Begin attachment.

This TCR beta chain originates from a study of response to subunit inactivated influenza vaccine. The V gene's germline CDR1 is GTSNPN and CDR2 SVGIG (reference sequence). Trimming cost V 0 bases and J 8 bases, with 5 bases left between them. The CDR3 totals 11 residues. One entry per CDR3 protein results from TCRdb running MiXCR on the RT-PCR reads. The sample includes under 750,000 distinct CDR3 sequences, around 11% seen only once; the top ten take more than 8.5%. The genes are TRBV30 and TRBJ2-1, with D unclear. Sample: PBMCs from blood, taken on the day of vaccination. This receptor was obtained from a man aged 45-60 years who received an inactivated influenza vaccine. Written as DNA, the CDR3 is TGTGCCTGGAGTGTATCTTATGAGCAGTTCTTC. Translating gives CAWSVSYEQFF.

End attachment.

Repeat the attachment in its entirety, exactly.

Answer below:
This TCR beta chain originates from a study of response to subunit inactivated influenza vaccine. The V gene's germline CDR1 is GTSNPN and CDR2 SVGIG (reference sequence). Trimming cost V 0 bases and J 8 bases, with 5 bases left between them. The CDR3 totals 11 residues. One entry per CDR3 protein results from TCRdb running MiXCR on the RT-PCR reads. The sample includes under 750,000 distinct CDR3 sequences, around 11% seen only once; the top ten take more than 8.5%. The genes are TRBV30 and TRBJ2-1, with D unclear. Sample: PBMCs from blood, taken on the day of vaccination. This receptor was obtained from a man aged 45-60 years who received an inactivated influenza vaccine. Written as DNA, the CDR3 is TGTGCCTGGAGTGTATCTTATGAGCAGTTCTTC. Translating gives CAWSVSYEQFF.